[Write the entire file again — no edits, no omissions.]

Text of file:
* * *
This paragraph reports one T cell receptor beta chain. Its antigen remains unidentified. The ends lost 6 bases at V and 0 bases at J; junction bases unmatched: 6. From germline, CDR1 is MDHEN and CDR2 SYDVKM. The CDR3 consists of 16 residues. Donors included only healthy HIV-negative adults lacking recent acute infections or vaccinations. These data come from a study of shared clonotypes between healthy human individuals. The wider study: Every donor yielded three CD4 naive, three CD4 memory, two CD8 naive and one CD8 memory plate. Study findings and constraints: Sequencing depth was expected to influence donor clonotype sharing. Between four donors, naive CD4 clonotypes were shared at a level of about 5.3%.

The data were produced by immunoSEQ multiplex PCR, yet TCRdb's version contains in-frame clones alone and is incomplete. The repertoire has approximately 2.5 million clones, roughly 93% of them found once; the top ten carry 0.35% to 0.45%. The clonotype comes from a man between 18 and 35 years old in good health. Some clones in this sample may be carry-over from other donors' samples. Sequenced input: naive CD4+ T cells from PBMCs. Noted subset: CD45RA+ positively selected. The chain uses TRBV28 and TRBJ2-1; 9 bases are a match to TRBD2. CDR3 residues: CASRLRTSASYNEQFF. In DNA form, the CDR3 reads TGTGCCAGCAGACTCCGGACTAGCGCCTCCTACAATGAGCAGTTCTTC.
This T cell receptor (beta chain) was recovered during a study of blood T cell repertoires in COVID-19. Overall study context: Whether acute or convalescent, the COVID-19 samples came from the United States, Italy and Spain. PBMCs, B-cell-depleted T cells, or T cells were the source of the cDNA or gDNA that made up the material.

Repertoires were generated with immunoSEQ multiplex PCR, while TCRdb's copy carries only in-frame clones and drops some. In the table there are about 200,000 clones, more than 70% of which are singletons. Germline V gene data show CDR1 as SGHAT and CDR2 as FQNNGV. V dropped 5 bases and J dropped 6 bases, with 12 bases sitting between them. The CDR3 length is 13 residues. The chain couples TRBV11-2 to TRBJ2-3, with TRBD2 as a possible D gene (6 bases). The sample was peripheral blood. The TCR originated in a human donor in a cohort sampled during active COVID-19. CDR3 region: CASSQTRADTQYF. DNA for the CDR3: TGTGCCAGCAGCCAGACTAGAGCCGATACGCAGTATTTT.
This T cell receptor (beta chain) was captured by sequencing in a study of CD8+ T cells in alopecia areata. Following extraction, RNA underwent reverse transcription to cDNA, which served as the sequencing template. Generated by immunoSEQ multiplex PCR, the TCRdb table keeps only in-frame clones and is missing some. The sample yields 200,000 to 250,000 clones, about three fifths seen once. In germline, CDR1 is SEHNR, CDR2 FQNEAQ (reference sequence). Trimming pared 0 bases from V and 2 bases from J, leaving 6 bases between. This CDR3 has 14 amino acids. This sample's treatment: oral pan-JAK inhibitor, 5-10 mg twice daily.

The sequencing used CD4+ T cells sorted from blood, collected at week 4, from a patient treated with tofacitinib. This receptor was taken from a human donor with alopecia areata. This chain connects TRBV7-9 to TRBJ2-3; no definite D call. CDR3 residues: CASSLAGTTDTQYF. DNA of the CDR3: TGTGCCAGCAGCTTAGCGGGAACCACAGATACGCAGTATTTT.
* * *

This paragraph reports one T cell receptor beta chain. Its antigen remains unidentified. The ends lost 6 bases at V and 0 bases at J; junction bases unmatched: 6. From germline, CDR1 is MDHEN and CDR2 SYDVKM. The CDR3 consists of 16 residues. Donors included only healthy HIV-negative adults lacking recent acute infections or vaccinations. These data come from a study of shared clonotypes between healthy human individuals. The wider study: Every donor yielded three CD4 naive, three CD4 memory, two CD8 naive and one CD8 memory plate. Study findings and constraints: Sequencing depth was expected to influence donor clonotype sharing. Between four donors, naive CD4 clonotypes were shared at a level of about 5.3%.

The data were produced by immunoSEQ multiplex PCR, yet TCRdb's version contains in-frame clones alone and is incomplete. The repertoire has approximately 2.5 million clones, roughly 93% of them found once; the top ten carry 0.35% to 0.45%. The clonotype comes from a man between 18 and 35 years old in good health. Some clones in this sample may be carry-over from other donors' samples. Sequenced input: naive CD4+ T cells from PBMCs. Noted subset: CD45RA+ positively selected. The chain uses TRBV28 and TRBJ2-1; 9 bases are a match to TRBD2. CDR3 residues: CASRLRTSASYNEQFF. In DNA form, the CDR3 reads TGTGCCAGCAGACTCCGGACTAGCGCCTCCTACAATGAGCAGTTCTTC.
This T cell receptor (beta chain) was recovered during a study of blood T cell repertoires in COVID-19. Overall study context: Whether acute or convalescent, the COVID-19 samples came from the United States, Italy and Spain. PBMCs, B-cell-depleted T cells, or T cells were the source of the cDNA or gDNA that made up the material.

Repertoires were generated with immunoSEQ multiplex PCR, while TCRdb's copy carries only in-frame clones and drops some. In the table there are about 200,000 clones, more than 70% of which are singletons. Germline V gene data show CDR1 as SGHAT and CDR2 as FQNNGV. V dropped 5 bases and J dropped 6 bases, with 12 bases sitting between them. The CDR3 length is 13 residues. The chain couples TRBV11-2 to TRBJ2-3, with TRBD2 as a possible D gene (6 bases). The sample was peripheral blood. The TCR originated in a human donor in a cohort sampled during active COVID-19. CDR3 region: CASSQTRADTQYF. DNA for the CDR3: TGTGCCAGCAGCCAGACTAGAGCCGATACGCAGTATTTT.
This T cell receptor (beta chain) was captured by sequencing in a study of CD8+ T cells in alopecia areata. Following extraction, RNA underwent reverse transcription to cDNA, which served as the sequencing template. Generated by immunoSEQ multiplex PCR, the TCRdb table keeps only in-frame clones and is missing some. The sample yields 200,000 to 250,000 clones, about three fifths seen once. In germline, CDR1 is SEHNR, CDR2 FQNEAQ (reference sequence). Trimming pared 0 bases from V and 2 bases from J, leaving 6 bases between. This CDR3 has 14 amino acids. This sample's treatment: oral pan-JAK inhibitor, 5-10 mg twice daily.

The sequencing used CD4+ T cells sorted from blood, collected at week 4, from a patient treated with tofacitinib. This receptor was taken from a human donor with alopecia areata. This chain connects TRBV7-9 to TRBJ2-3; no definite D call. CDR3 residues: CASSLAGTTDTQYF. DNA of the CDR3: TGTGCCAGCAGCTTAGCGGGAACCACAGATACGCAGTATTTT.